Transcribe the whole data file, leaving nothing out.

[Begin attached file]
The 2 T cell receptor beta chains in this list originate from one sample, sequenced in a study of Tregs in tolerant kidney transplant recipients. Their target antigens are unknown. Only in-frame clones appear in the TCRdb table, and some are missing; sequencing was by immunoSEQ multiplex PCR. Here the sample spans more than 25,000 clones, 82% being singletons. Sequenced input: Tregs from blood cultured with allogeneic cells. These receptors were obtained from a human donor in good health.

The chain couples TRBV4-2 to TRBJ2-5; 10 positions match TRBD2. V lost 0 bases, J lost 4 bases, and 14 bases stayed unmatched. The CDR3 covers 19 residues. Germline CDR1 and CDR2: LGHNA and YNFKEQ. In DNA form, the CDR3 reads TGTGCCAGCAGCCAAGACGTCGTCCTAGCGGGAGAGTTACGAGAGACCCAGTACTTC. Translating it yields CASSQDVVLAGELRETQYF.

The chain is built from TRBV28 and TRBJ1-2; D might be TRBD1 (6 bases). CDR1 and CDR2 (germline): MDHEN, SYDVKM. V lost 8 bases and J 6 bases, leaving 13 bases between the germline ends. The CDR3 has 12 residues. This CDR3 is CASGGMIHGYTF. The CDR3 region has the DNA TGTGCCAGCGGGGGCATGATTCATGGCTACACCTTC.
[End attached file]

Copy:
The 2 T cell receptor beta chains in this list originate from one sample, sequenced in a study of Tregs in tolerant kidney transplant recipients. Their target antigens are unknown. Only in-frame clones appear in the TCRdb table, and some are missing; sequencing was by immunoSEQ multiplex PCR. Here the sample spans more than 25,000 clones, 82% being singletons. Sequenced input: Tregs from blood cultured with allogeneic cells. These receptors were obtained from a human donor in good health.

The chain couples TRBV4-2 to TRBJ2-5; 10 positions match TRBD2. V lost 0 bases, J lost 4 bases, and 14 bases stayed unmatched. The CDR3 covers 19 residues. Germline CDR1 and CDR2: LGHNA and YNFKEQ. In DNA form, the CDR3 reads TGTGCCAGCAGCCAAGACGTCGTCCTAGCGGGAGAGTTACGAGAGACCCAGTACTTC. Translating it yields CASSQDVVLAGELRETQYF.

The chain is built from TRBV28 and TRBJ1-2; D might be TRBD1 (6 bases). CDR1 and CDR2 (germline): MDHEN, SYDVKM. V lost 8 bases and J 6 bases, leaving 13 bases between the germline ends. The CDR3 has 12 residues. This CDR3 is CASGGMIHGYTF. The CDR3 region has the DNA TGTGCCAGCGGGGGCATGATTCATGGCTACACCTTC.